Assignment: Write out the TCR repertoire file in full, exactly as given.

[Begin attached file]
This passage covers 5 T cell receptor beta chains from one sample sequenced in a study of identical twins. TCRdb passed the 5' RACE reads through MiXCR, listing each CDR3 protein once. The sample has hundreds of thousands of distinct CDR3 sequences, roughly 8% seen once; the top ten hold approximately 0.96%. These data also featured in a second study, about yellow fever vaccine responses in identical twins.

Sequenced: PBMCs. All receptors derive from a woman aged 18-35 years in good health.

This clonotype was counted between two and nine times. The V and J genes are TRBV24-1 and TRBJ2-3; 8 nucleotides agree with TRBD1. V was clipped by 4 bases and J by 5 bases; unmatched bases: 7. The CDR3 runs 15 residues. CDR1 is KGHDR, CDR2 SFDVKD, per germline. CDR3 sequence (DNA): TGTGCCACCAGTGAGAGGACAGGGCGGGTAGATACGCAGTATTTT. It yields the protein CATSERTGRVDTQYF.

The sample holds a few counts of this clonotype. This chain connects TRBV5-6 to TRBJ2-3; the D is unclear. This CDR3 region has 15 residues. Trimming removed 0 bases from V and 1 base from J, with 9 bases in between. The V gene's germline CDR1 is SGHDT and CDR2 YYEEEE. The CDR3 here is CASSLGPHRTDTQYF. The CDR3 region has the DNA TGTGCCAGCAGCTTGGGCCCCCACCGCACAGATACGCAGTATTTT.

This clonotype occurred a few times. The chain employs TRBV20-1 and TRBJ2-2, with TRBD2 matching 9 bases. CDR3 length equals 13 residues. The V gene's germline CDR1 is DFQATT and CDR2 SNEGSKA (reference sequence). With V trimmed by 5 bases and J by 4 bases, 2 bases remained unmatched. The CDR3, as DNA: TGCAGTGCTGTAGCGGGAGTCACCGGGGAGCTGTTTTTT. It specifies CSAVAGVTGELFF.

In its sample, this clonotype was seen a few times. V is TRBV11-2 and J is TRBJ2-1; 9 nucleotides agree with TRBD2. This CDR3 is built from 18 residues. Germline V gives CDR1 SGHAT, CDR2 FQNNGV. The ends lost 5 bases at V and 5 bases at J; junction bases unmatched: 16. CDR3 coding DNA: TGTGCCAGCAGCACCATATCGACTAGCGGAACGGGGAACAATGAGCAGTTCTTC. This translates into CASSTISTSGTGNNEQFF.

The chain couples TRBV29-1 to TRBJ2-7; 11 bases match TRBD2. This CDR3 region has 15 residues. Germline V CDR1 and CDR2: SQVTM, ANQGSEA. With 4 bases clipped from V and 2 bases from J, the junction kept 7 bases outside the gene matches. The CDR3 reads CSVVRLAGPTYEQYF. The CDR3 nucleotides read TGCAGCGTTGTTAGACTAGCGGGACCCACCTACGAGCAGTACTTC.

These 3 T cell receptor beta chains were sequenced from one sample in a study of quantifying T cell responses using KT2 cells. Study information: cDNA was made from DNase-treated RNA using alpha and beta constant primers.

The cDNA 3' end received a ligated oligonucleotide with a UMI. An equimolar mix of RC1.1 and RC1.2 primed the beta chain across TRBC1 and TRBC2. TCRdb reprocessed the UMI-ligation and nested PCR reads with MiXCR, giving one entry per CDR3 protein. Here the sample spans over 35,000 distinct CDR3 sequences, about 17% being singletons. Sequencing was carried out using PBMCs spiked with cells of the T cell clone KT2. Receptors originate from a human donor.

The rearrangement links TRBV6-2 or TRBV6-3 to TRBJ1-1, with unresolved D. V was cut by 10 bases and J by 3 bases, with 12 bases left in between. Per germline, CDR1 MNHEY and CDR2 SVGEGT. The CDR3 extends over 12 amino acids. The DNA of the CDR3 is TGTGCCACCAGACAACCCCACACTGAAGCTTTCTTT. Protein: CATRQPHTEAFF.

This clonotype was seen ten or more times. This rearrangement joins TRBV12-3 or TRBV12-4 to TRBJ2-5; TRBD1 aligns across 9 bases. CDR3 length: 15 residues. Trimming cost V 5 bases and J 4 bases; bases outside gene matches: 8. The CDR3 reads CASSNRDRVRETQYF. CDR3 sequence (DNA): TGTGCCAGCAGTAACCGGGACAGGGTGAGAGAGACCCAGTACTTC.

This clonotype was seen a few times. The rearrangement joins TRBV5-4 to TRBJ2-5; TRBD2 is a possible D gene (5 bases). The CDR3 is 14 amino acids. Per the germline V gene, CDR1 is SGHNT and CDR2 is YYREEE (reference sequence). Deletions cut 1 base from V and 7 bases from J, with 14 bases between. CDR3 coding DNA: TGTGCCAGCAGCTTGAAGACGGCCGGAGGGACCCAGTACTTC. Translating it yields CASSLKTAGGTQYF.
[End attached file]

This passage covers 5 T cell receptor beta chains from one sample sequenced in a study of identical twins. TCRdb passed the 5' RACE reads through MiXCR, listing each CDR3 protein once. The sample has hundreds of thousands of distinct CDR3 sequences, roughly 8% seen once; the top ten hold approximately 0.96%. These data also featured in a second study, about yellow fever vaccine responses in identical twins.

Sequenced: PBMCs. All receptors derive from a woman aged 18-35 years in good health.

This clonotype was counted between two and nine times. The V and J genes are TRBV24-1 and TRBJ2-3; 8 nucleotides agree with TRBD1. V was clipped by 4 bases and J by 5 bases; unmatched bases: 7. The CDR3 runs 15 residues. CDR1 is KGHDR, CDR2 SFDVKD, per germline. CDR3 sequence (DNA): TGTGCCACCAGTGAGAGGACAGGGCGGGTAGATACGCAGTATTTT. It yields the protein CATSERTGRVDTQYF.

The sample holds a few counts of this clonotype. This chain connects TRBV5-6 to TRBJ2-3; the D is unclear. This CDR3 region has 15 residues. Trimming removed 0 bases from V and 1 base from J, with 9 bases in between. The V gene's germline CDR1 is SGHDT and CDR2 YYEEEE. The CDR3 here is CASSLGPHRTDTQYF. The CDR3 region has the DNA TGTGCCAGCAGCTTGGGCCCCCACCGCACAGATACGCAGTATTTT.

This clonotype occurred a few times. The chain employs TRBV20-1 and TRBJ2-2, with TRBD2 matching 9 bases. CDR3 length equals 13 residues. The V gene's germline CDR1 is DFQATT and CDR2 SNEGSKA (reference sequence). With V trimmed by 5 bases and J by 4 bases, 2 bases remained unmatched. The CDR3, as DNA: TGCAGTGCTGTAGCGGGAGTCACCGGGGAGCTGTTTTTT. It specifies CSAVAGVTGELFF.

In its sample, this clonotype was seen a few times. V is TRBV11-2 and J is TRBJ2-1; 9 nucleotides agree with TRBD2. This CDR3 is built from 18 residues. Germline V gives CDR1 SGHAT, CDR2 FQNNGV. The ends lost 5 bases at V and 5 bases at J; junction bases unmatched: 16. CDR3 coding DNA: TGTGCCAGCAGCACCATATCGACTAGCGGAACGGGGAACAATGAGCAGTTCTTC. This translates into CASSTISTSGTGNNEQFF.

The chain couples TRBV29-1 to TRBJ2-7; 11 bases match TRBD2. This CDR3 region has 15 residues. Germline V CDR1 and CDR2: SQVTM, ANQGSEA. With 4 bases clipped from V and 2 bases from J, the junction kept 7 bases outside the gene matches. The CDR3 reads CSVVRLAGPTYEQYF. The CDR3 nucleotides read TGCAGCGTTGTTAGACTAGCGGGACCCACCTACGAGCAGTACTTC.

These 3 T cell receptor beta chains were sequenced from one sample in a study of quantifying T cell responses using KT2 cells. Study information: cDNA was made from DNase-treated RNA using alpha and beta constant primers.

The cDNA 3' end received a ligated oligonucleotide with a UMI. An equimolar mix of RC1.1 and RC1.2 primed the beta chain across TRBC1 and TRBC2. TCRdb reprocessed the UMI-ligation and nested PCR reads with MiXCR, giving one entry per CDR3 protein. Here the sample spans over 35,000 distinct CDR3 sequences, about 17% being singletons. Sequencing was carried out using PBMCs spiked with cells of the T cell clone KT2. Receptors originate from a human donor.

The rearrangement links TRBV6-2 or TRBV6-3 to TRBJ1-1, with unresolved D. V was cut by 10 bases and J by 3 bases, with 12 bases left in between. Per germline, CDR1 MNHEY and CDR2 SVGEGT. The CDR3 extends over 12 amino acids. The DNA of the CDR3 is TGTGCCACCAGACAACCCCACACTGAAGCTTTCTTT. Protein: CATRQPHTEAFF.

This clonotype was seen ten or more times. This rearrangement joins TRBV12-3 or TRBV12-4 to TRBJ2-5; TRBD1 aligns across 9 bases. CDR3 length: 15 residues. Trimming cost V 5 bases and J 4 bases; bases outside gene matches: 8. The CDR3 reads CASSNRDRVRETQYF. CDR3 sequence (DNA): TGTGCCAGCAGTAACCGGGACAGGGTGAGAGAGACCCAGTACTTC.

This clonotype was seen a few times. The rearrangement joins TRBV5-4 to TRBJ2-5; TRBD2 is a possible D gene (5 bases). The CDR3 is 14 amino acids. Per the germline V gene, CDR1 is SGHNT and CDR2 is YYREEE (reference sequence). Deletions cut 1 base from V and 7 bases from J, with 14 bases between. CDR3 coding DNA: TGTGCCAGCAGCTTGAAGACGGCCGGAGGGACCCAGTACTTC. Translating it yields CASSLKTAGGTQYF.